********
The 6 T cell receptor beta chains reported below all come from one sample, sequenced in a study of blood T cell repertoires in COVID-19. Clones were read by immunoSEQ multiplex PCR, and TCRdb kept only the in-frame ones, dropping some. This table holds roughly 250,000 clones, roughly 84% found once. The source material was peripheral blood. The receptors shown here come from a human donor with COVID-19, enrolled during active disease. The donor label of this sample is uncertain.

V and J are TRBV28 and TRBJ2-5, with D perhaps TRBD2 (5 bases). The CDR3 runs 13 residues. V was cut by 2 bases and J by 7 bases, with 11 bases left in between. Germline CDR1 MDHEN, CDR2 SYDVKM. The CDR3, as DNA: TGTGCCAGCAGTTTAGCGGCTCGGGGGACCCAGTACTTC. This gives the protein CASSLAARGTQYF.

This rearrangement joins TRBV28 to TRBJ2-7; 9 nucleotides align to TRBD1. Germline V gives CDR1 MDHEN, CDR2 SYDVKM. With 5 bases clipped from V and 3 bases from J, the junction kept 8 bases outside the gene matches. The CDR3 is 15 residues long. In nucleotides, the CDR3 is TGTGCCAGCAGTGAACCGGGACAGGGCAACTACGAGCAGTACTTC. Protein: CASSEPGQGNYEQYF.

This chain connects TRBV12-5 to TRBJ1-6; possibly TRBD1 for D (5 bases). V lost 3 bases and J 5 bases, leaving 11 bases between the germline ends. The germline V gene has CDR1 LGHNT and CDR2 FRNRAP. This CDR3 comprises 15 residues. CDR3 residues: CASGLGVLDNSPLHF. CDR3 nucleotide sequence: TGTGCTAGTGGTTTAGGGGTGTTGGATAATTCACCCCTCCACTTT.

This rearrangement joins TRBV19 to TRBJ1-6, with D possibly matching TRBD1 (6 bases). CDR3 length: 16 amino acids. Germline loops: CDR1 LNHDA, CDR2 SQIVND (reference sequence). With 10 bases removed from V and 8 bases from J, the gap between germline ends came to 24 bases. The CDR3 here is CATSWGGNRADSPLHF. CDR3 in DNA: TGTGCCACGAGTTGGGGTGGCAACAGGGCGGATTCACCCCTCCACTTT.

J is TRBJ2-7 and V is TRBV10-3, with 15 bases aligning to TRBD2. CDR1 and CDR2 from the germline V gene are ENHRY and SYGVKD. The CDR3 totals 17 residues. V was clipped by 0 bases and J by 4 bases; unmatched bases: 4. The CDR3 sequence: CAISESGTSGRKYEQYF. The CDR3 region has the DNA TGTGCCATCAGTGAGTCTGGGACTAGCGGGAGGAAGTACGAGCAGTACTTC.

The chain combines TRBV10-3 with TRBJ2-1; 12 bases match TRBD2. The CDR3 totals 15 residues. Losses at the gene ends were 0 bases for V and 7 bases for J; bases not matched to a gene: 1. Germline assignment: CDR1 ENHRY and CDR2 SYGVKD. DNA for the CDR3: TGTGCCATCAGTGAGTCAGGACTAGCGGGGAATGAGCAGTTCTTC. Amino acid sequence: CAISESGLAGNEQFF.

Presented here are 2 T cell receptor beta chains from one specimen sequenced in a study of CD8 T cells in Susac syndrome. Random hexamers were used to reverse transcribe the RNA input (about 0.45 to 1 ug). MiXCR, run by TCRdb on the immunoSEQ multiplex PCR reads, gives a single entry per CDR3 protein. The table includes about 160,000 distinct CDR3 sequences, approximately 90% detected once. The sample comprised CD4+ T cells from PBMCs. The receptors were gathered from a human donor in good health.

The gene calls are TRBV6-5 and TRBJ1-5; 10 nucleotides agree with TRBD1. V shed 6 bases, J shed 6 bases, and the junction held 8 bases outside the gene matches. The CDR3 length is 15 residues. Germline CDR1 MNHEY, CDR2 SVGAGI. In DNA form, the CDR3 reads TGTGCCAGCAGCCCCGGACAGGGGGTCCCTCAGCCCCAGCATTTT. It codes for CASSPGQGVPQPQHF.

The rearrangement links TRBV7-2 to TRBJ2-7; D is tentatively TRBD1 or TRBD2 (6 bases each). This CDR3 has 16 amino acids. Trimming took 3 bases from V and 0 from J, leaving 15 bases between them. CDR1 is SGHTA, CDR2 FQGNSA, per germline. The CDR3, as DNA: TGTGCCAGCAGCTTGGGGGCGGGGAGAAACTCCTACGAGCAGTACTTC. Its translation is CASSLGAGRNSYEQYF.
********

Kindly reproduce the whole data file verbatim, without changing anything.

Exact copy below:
The 6 T cell receptor beta chains reported below all come from one sample, sequenced in a study of blood T cell repertoires in COVID-19. Clones were read by immunoSEQ multiplex PCR, and TCRdb kept only the in-frame ones, dropping some. This table holds roughly 250,000 clones, roughly 84% found once. The source material was peripheral blood. The receptors shown here come from a human donor with COVID-19, enrolled during active disease. The donor label of this sample is uncertain.

V and J are TRBV28 and TRBJ2-5, with D perhaps TRBD2 (5 bases). The CDR3 runs 13 residues. V was cut by 2 bases and J by 7 bases, with 11 bases left in between. Germline CDR1 MDHEN, CDR2 SYDVKM. The CDR3, as DNA: TGTGCCAGCAGTTTAGCGGCTCGGGGGACCCAGTACTTC. This gives the protein CASSLAARGTQYF.

This rearrangement joins TRBV28 to TRBJ2-7; 9 nucleotides align to TRBD1. Germline V gives CDR1 MDHEN, CDR2 SYDVKM. With 5 bases clipped from V and 3 bases from J, the junction kept 8 bases outside the gene matches. The CDR3 is 15 residues long. In nucleotides, the CDR3 is TGTGCCAGCAGTGAACCGGGACAGGGCAACTACGAGCAGTACTTC. Protein: CASSEPGQGNYEQYF.

This chain connects TRBV12-5 to TRBJ1-6; possibly TRBD1 for D (5 bases). V lost 3 bases and J 5 bases, leaving 11 bases between the germline ends. The germline V gene has CDR1 LGHNT and CDR2 FRNRAP. This CDR3 comprises 15 residues. CDR3 residues: CASGLGVLDNSPLHF. CDR3 nucleotide sequence: TGTGCTAGTGGTTTAGGGGTGTTGGATAATTCACCCCTCCACTTT.

This rearrangement joins TRBV19 to TRBJ1-6, with D possibly matching TRBD1 (6 bases). CDR3 length: 16 amino acids. Germline loops: CDR1 LNHDA, CDR2 SQIVND (reference sequence). With 10 bases removed from V and 8 bases from J, the gap between germline ends came to 24 bases. The CDR3 here is CATSWGGNRADSPLHF. CDR3 in DNA: TGTGCCACGAGTTGGGGTGGCAACAGGGCGGATTCACCCCTCCACTTT.

J is TRBJ2-7 and V is TRBV10-3, with 15 bases aligning to TRBD2. CDR1 and CDR2 from the germline V gene are ENHRY and SYGVKD. The CDR3 totals 17 residues. V was clipped by 0 bases and J by 4 bases; unmatched bases: 4. The CDR3 sequence: CAISESGTSGRKYEQYF. The CDR3 region has the DNA TGTGCCATCAGTGAGTCTGGGACTAGCGGGAGGAAGTACGAGCAGTACTTC.

The chain combines TRBV10-3 with TRBJ2-1; 12 bases match TRBD2. The CDR3 totals 15 residues. Losses at the gene ends were 0 bases for V and 7 bases for J; bases not matched to a gene: 1. Germline assignment: CDR1 ENHRY and CDR2 SYGVKD. DNA for the CDR3: TGTGCCATCAGTGAGTCAGGACTAGCGGGGAATGAGCAGTTCTTC. Amino acid sequence: CAISESGLAGNEQFF.

Presented here are 2 T cell receptor beta chains from one specimen sequenced in a study of CD8 T cells in Susac syndrome. Random hexamers were used to reverse transcribe the RNA input (about 0.45 to 1 ug). MiXCR, run by TCRdb on the immunoSEQ multiplex PCR reads, gives a single entry per CDR3 protein. The table includes about 160,000 distinct CDR3 sequences, approximately 90% detected once. The sample comprised CD4+ T cells from PBMCs. The receptors were gathered from a human donor in good health.

The gene calls are TRBV6-5 and TRBJ1-5; 10 nucleotides agree with TRBD1. V shed 6 bases, J shed 6 bases, and the junction held 8 bases outside the gene matches. The CDR3 length is 15 residues. Germline CDR1 MNHEY, CDR2 SVGAGI. In DNA form, the CDR3 reads TGTGCCAGCAGCCCCGGACAGGGGGTCCCTCAGCCCCAGCATTTT. It codes for CASSPGQGVPQPQHF.

The rearrangement links TRBV7-2 to TRBJ2-7; D is tentatively TRBD1 or TRBD2 (6 bases each). This CDR3 has 16 amino acids. Trimming took 3 bases from V and 0 from J, leaving 15 bases between them. CDR1 is SGHTA, CDR2 FQGNSA, per germline. The CDR3, as DNA: TGTGCCAGCAGCTTGGGGGCGGGGAGAAACTCCTACGAGCAGTACTTC. Its translation is CASSLGAGRNSYEQYF.